2. "light system of taxation". This has to be the source of the largest pile of bullshit in the history of mankind. If you don't call it a day because you have seen what you came to see, you will read further and find that in 1776 and the manner in which Smith describes it, the word "light" did not mean small. It meant "predictable". That for which you could plan. It should have no burden of the unexpected.

Douchebags with the attention span of fruitflies ran with this until Eisenhower proved them to be the rubber waterbags they are/were.

3) A justice system which is not onerous upon its People. That may finally be an issue worth debate, right after we work our way back from debt and monetary inflicted Armegeddon.

As a side note, Smith only mentioned the "Invisible Hand" once. It was on the same page where he also mentioned that subjecting the individual's value to globalization was a real fucking stupid idea. When you add production value to the economy, you had better get a massive return on it from far away, because you won't reap the "invisible Hand" velocity you would get, if you keep it somewhere near you.

The point is, the predominant belief system is philosophically bankrupt, along with the nation which adhered to its sophistries.

It is a piece of shit, not because of Adam Smith,.. but in spite of him.

Thu, 12/09/2010 - 02:28 | 791698 trav7777
trav7777's picture

totally...hear constantly, nonstop, incessantly about how "capitalism" failed us when at every step, it has been interventionist predation that led to untenable distortions.

All the big fish want is monopolies and rents and they have stacked the government with the people to give it to them.

Watch the privatizers start the talk of selling utilities as the socialist scumbags in Chicago did with their parking meters.  As if selling off the land AGAIN is the "free market" invisible hand of Adam Smith.

Thu, 12/09/2010 - 03:14 | 791738 gwar5
gwar5's picture

Agree. Exactly. Free markets is more like what we do when we go to the local store.

What the WallStreet-DC-Fed Axis of Evil is doing to us is more like neo-slavery.

We're all Irish now.

Thu, 12/09/2010 - 01:12 | 791541 revenue_anticip...
revenue_anticipation_believer's picture

ha ha hah  lol   euthanasia for the RENTIER class...of which the Bloomsbury Group in London, to which Keyes belonged...the 'rentier class' clipping bond coupons, life of leisure and no workand really good stock/foreign exchange transactions...multimillionare...

""""It won’t work. It will drive the economy further into debt, shrink the fiscal base and further polarize the economy between rentiers (for whom John Maynard Keynes proposed euthanasia) and wage earners."""""

Originally published at Michael Hudson's blog, Adam Smith critiques the Deficit Reduction Commission.....a bit more, concerning land tax, Henry George and RENTIER class...understand what 'rent' is...and what property in land is, and what the 'enclosuremovement was/is'...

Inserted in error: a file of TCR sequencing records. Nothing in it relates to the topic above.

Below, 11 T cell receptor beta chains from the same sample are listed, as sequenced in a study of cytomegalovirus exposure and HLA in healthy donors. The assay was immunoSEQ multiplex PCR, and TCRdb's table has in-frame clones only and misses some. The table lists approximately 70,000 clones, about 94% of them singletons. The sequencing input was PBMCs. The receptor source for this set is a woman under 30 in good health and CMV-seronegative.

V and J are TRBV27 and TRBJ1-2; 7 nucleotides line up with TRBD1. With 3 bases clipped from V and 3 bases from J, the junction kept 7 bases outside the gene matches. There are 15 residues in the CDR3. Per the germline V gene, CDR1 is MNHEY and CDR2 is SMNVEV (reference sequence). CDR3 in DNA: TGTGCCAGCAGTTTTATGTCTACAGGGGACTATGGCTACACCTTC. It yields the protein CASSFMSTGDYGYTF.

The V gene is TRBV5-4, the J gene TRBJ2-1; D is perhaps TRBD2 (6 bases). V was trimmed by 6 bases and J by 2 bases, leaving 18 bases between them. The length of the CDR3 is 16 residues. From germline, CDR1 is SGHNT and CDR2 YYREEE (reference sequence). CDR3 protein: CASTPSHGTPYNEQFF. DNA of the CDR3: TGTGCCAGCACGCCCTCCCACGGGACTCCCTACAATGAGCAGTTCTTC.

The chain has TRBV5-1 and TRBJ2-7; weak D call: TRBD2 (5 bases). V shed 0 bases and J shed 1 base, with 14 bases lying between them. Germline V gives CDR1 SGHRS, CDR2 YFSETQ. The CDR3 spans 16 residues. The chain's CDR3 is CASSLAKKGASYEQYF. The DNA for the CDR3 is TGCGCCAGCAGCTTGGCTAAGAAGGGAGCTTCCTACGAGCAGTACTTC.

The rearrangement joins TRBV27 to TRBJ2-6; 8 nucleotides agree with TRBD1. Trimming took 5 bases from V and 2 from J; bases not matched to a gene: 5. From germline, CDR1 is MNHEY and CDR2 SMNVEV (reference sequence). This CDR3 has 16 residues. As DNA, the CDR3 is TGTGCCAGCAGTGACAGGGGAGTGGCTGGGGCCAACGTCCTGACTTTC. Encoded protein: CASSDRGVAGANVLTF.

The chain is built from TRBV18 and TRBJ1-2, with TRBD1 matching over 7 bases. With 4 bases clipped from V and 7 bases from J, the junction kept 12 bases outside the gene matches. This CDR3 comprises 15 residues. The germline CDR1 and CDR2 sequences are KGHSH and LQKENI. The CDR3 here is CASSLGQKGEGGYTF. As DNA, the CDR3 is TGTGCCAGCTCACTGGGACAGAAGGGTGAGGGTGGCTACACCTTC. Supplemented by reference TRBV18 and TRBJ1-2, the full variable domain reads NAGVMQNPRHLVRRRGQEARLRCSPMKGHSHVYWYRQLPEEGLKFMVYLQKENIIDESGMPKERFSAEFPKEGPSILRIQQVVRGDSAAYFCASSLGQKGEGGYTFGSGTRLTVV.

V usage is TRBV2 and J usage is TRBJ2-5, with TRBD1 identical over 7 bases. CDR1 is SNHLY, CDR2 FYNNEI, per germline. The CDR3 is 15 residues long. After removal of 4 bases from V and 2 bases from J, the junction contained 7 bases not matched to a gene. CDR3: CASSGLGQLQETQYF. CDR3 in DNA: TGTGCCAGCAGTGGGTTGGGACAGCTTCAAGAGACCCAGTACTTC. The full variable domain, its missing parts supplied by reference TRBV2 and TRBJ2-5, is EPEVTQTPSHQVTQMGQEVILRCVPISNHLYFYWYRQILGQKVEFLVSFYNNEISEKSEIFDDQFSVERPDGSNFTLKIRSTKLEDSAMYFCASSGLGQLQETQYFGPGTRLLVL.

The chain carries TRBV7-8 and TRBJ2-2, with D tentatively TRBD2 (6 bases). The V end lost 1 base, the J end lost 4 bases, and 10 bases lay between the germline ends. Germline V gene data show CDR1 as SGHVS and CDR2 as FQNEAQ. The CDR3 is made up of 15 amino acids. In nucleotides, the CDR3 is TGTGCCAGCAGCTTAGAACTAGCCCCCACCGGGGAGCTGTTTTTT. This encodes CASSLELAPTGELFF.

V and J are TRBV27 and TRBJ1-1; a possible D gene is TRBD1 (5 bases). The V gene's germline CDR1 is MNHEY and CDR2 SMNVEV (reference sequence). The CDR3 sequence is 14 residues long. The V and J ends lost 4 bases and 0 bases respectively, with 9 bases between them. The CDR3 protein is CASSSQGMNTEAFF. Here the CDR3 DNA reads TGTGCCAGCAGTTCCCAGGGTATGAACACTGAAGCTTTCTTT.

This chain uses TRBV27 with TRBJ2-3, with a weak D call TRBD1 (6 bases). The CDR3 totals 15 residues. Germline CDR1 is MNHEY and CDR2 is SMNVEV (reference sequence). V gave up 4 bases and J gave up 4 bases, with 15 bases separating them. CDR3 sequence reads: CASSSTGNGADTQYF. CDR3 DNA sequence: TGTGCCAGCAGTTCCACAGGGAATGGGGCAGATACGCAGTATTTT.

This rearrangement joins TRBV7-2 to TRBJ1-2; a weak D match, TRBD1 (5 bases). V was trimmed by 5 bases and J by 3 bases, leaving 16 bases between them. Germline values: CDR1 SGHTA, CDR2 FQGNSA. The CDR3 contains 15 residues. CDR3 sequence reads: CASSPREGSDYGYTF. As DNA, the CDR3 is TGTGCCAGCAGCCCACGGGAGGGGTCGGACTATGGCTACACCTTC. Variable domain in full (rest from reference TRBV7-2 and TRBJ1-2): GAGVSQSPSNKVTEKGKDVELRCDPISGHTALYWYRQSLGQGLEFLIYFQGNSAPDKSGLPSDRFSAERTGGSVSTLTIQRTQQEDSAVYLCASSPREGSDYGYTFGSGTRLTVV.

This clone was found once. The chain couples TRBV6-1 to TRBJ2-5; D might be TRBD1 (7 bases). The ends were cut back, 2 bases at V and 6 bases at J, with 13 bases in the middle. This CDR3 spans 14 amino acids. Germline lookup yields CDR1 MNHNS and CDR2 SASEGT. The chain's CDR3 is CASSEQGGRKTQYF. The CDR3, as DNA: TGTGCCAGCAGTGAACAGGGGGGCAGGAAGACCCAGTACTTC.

http://www.sfmuseum.org/hist9/hgeorge.html

http://en.wikipedia.org/wiki/Enclosure

http://encyclopedia.farlex.com/Enclosure+movement

SUCKERS...you have NO IDEA how screwed you ALWAYS have been...

 

 

Thu, 12/09/2010 - 00:37 | 791487 DisparityFlux
DisparityFlux's picture

Speaking of the cost of war, let's not forget the political necessity of START.

Well, nukes haven't been much use in preserving world peace -- extremely scary though.

We need to develop a conventional weapon that specifically kills bad guys, with no collateral damage to good guys.

Check, now exactly who are the bad guys and who are the good guys?

Ok, we need to develop a target discrimination system.

First iteration, good guys have the weapon, bad guys don't.

Second iteration, bad guys use the weapon, good guys don't.

Hmmm, well back to the ol' drawing board.

Thu, 12/09/2010 - 01:02 | 791531 revenue_anticip...
revenue_anticipation_believer's picture

this method has worked quite well back in the Salem Witch Trials, and the Inquisition, too....near as well as waterboarding...of course, in those primative thinking olden days...you usually considered innocent if you DIED...thereby proving no interventions by the DEVIL/Witchcraft...

Thu, 12/09/2010 - 02:03 | 791655 DisparityFlux
DisparityFlux's picture

Yes, witches and small stones float, while innocents sink.

Also, the discrimination between good and bad is easier when one can claim the unique ability to receive divine guidance.

Thu, 12/09/2010 - 00:14 | 791453 Biggus Dickus Jr.
Biggus Dickus Jr.'s picture

I'm not to optimistic that things will change, so I'm trying to become a rentier.  That's what I want my kids to be when they grow up.

Thu, 12/09/2010 - 04:35 | 791772 AnAnonymous
AnAnonymous's picture

A sane comment. And it must be added that the US is the biggest scam in human history, as they pictured themselves as the antithesis of the regime existing in those days, while ambitioning to become a bigger version.

Duplicity.

Thu, 12/09/2010 - 01:04 | 791536 freedmon
freedmon's picture

Funny, I had the exact same thought reading the article.